I may be going to prison….

Lord Norton MSP_0918 copyOkay, it is only to visit.  Yesterday, was another full day.  In the morning, I was giving a talk to parliamentarians from different countries about the efficacy of parliaments in scrutinising legislation.  Between 1.00 and 2.30 p.m. I had to rush to fulfil four separate engagements, albeit two of them constituting essentially courtesy calls.  At 2.30 p.m., I attended the first meeting of the Joint Committee on the Draft Voter Eligibility (Prisoners) Bill.  It is a twelve-member committee – six members from each House.  We discussed our programme as well as agreeing a call for evidence.  In addition to possible oral evidence, we agreed that it would be appropriate to visit a prison to take evidence.   Whereas other select committees go on visits to exotic foreign climes (not that I ever allowed that when I chaired the Constitution Committee, unless you regard Brussels as exotic) our only trip looks like being to one of HM Prisons.

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About Lord Norton

Professor of Government at Hull University, and Member of the House of Lords
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11 Responses to I may be going to prison….

  1. Baroness O'Cathain says:

    As you are always sartorially elegant I suggest that our office in the Lords should source a snazzy shirt with upturned V signs for the trip!

  2. Dean B says:

    What is your view on votes for prisoners?

  3. Neil M says:

    Was iit Richard Ingrams who said “My main fear (about going to prison) is the thought of Lord Norton coming to visit me.”?

  4. franksummers3ba says:

    In Louisiana incarceration is a very common conclusion to a long and distinguished political career. I thought I might have influenced you Governors Leche and Edwards, Commissioner Brown, Commissioner Roemer (father of a Governor) and others. Prison after all provides time to write and reflect. However, I think the consensus is that the surroundings are less appealing than those of Westminster Palace or a university like Hull. Perhaps it is not a tradition of ours for you to imitate; Now Governor Earl Long did spend some time in a mental hospital which was quite bit more pleasant in terms of grounds and architecture, but still less nice than your current digs I believe..

    • Lord Norton says:

      frankwsummers3ba: Your post brought back my memories because, as an undergraduate, I did quite a lot of reading on Huey Long, a remarkable individual. I spent many a happy hour reading about his exploits.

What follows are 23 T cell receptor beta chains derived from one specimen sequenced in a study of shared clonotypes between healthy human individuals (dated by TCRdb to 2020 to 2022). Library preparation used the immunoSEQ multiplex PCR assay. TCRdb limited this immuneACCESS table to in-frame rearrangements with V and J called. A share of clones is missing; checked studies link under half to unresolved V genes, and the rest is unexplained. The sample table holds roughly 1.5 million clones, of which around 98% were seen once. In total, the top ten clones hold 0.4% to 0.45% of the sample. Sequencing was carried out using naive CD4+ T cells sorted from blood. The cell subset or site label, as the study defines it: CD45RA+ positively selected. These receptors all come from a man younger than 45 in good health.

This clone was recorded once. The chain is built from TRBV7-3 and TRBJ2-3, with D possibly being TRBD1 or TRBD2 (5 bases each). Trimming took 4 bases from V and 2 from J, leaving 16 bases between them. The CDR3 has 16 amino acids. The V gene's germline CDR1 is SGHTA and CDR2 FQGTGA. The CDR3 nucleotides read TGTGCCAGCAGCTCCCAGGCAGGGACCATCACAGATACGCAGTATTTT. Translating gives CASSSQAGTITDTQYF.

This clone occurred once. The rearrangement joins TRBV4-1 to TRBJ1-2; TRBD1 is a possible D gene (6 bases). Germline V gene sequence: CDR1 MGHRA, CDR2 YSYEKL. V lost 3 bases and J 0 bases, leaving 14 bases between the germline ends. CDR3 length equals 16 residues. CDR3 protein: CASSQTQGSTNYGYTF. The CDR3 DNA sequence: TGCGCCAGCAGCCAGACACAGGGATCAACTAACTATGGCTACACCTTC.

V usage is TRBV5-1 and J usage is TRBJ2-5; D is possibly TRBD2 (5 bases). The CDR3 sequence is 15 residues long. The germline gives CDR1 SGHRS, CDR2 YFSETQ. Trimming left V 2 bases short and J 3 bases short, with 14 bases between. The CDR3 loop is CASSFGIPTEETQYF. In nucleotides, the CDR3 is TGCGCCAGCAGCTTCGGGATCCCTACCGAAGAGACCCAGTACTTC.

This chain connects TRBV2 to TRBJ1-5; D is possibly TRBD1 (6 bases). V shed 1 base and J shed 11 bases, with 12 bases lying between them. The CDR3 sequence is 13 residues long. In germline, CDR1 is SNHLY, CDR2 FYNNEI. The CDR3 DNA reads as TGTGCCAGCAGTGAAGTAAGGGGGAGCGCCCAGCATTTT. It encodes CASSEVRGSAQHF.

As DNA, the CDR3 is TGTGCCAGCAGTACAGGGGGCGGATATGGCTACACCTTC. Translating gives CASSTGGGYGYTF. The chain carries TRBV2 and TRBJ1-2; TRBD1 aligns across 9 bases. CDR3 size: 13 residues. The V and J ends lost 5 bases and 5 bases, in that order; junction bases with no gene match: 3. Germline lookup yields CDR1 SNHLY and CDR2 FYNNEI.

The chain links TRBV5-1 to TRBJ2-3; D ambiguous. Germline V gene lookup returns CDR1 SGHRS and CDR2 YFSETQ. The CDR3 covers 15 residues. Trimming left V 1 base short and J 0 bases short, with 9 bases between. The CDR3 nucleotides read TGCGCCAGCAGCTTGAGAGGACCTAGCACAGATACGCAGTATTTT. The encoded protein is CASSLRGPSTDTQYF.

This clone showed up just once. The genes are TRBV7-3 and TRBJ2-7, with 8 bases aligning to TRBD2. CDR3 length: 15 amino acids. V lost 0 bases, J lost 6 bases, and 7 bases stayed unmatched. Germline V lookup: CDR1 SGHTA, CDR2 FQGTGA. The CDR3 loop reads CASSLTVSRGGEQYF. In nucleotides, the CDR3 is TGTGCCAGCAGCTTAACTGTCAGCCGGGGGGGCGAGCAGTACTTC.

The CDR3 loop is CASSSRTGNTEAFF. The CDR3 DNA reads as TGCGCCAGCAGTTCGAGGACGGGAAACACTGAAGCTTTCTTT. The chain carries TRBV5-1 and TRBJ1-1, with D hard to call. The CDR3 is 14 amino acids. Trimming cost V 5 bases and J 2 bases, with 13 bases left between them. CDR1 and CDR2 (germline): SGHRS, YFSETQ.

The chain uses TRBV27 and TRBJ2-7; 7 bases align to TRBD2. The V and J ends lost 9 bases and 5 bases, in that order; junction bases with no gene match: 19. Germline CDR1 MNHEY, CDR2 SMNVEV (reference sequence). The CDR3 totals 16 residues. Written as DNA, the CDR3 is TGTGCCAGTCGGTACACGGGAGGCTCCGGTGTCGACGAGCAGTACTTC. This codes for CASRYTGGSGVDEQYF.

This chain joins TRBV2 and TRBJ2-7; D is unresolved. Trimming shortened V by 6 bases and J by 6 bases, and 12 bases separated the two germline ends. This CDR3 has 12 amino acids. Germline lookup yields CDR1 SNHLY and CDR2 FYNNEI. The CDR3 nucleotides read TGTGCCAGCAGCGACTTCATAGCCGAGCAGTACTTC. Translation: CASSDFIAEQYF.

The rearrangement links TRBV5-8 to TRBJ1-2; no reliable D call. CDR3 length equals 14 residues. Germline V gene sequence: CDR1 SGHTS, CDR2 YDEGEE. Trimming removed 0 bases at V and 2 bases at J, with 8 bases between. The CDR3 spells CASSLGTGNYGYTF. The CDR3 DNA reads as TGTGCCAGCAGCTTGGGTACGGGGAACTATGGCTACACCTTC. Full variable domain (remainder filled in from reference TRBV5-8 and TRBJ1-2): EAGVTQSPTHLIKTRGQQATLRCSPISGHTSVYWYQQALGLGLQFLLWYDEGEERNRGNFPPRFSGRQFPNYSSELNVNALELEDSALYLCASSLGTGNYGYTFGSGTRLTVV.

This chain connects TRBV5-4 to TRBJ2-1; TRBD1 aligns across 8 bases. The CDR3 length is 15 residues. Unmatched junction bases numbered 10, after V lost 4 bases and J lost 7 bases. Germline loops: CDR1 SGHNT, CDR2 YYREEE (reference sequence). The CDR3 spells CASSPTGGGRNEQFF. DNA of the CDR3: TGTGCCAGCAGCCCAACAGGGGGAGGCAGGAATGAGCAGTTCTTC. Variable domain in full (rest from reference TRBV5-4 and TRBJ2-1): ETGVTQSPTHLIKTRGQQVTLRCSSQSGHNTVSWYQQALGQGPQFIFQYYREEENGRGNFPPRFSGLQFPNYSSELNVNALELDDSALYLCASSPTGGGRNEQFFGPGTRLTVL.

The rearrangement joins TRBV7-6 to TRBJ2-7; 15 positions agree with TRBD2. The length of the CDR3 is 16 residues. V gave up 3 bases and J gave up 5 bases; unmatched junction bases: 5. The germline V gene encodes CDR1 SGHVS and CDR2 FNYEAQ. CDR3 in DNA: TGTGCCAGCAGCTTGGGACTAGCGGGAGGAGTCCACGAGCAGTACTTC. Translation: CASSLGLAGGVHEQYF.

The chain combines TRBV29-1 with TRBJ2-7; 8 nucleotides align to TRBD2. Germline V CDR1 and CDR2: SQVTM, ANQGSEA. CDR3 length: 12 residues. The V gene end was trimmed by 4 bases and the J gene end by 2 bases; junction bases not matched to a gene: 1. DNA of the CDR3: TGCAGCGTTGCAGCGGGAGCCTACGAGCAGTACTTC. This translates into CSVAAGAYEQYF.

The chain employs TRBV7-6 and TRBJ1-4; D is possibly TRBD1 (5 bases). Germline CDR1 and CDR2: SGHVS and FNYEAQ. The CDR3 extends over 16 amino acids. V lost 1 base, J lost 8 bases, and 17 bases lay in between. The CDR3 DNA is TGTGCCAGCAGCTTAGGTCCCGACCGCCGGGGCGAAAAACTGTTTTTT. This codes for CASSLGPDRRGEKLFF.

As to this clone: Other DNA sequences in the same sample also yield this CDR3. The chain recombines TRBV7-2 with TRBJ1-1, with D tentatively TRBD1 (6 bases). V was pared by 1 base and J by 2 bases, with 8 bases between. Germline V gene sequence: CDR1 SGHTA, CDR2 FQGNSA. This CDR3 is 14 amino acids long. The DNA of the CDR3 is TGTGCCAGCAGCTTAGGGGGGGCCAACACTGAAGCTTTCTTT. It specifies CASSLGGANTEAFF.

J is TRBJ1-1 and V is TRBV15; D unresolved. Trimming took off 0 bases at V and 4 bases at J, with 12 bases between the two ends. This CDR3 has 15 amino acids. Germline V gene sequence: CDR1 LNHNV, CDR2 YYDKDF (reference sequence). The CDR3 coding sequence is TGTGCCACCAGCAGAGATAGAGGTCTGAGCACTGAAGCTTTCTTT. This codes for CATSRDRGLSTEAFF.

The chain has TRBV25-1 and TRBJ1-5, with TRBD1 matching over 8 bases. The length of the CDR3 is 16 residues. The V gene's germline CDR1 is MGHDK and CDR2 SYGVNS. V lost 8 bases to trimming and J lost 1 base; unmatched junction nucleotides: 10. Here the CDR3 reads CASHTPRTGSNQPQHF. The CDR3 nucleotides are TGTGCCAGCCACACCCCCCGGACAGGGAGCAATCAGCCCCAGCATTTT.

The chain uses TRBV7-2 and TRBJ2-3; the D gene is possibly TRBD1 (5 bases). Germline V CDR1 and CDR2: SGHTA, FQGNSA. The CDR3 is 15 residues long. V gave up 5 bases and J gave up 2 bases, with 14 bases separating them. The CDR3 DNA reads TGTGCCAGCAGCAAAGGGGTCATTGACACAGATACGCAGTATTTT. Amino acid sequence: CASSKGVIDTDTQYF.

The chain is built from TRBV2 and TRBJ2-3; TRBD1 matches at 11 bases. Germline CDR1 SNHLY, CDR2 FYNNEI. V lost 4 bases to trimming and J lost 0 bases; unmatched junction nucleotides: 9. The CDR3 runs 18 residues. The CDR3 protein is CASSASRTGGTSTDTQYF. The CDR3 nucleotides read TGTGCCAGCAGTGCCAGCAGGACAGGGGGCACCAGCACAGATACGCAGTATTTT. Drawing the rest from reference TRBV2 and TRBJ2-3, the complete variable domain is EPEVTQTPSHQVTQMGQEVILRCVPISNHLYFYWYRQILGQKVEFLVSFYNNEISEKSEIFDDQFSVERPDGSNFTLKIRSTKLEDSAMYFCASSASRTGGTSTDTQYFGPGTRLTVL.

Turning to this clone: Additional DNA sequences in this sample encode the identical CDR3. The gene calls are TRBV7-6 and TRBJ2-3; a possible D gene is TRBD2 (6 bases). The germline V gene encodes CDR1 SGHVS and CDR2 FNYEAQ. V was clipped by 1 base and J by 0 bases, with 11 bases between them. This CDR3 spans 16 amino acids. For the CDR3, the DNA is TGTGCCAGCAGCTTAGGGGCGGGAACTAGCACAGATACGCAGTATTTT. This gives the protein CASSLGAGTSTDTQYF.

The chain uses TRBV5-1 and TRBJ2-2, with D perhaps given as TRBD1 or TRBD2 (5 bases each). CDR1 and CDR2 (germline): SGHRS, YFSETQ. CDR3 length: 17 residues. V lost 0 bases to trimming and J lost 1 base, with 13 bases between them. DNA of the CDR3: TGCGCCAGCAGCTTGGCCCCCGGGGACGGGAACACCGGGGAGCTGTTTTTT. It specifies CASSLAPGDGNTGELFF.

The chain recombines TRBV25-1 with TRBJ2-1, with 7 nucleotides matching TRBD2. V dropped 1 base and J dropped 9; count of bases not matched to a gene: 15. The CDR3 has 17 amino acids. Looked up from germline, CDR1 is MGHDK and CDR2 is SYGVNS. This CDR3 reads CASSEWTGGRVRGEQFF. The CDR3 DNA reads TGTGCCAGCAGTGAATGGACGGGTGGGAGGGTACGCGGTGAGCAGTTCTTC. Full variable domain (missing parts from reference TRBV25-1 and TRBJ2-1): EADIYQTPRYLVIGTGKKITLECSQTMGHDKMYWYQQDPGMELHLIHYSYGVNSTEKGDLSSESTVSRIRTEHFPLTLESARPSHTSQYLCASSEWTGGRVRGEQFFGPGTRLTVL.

• franksummers3ba says:

        LN,
        He was a political genius in his time and place. His brother Earl and son Russel each held great power, FDR called him the most dangerous man in America. Leche and OK Allen both governed in his name. His Go For Broke corporate group was a private fortune of families and friends of very real size and he had a national network of friends and enemies. My cousin Dudley Leblanc who held a hundred percent of the stock of the second largest advertiser in the US at that time, forged ties between Acadiana and Acadie and was an author and philanthropist was also the leader of one of the political machines which most often opposed Longism although they sometimes cooperated. Another leader was my namesake and grandfather Chief Justice Summers’s neighbor who was a young man in the hey day of Huey but in later Longism would have his own army, navy and church with tacit consent of the real holders of such titles here — Leander Perez. In those days Louisiana politics could be rough. Now we are all back to being the cuddly rustics BP’s chairman affectionately called “the ;little people” a few years ago..

  5. maude ekwes says:

    This clip was filmed 6 years ago. Has there been any change since then?

    If the answer is no, isn’t it time to try a change of practice. Repeating the same scenario over again is unlikely to offer an alternative answer. And it is expensive. But then, prisons and all that goes with it is a money making business for those who work in it. Therefore, it is in the interests of those who facilitate to keep the revolving door spinning.

    Especially now it’s to be fully ‘privatized.’ Wnat to be the increase in offenders will soon double.

    And women’s prisons should be closed, they are rarely violent. And if they are, it is because they are psychotic. A prison term will not alleviate that condition.

    • maude ekwes says:

      That unintelligent line is supposed to read, ‘want to bet the increase in offenders will soon double.’

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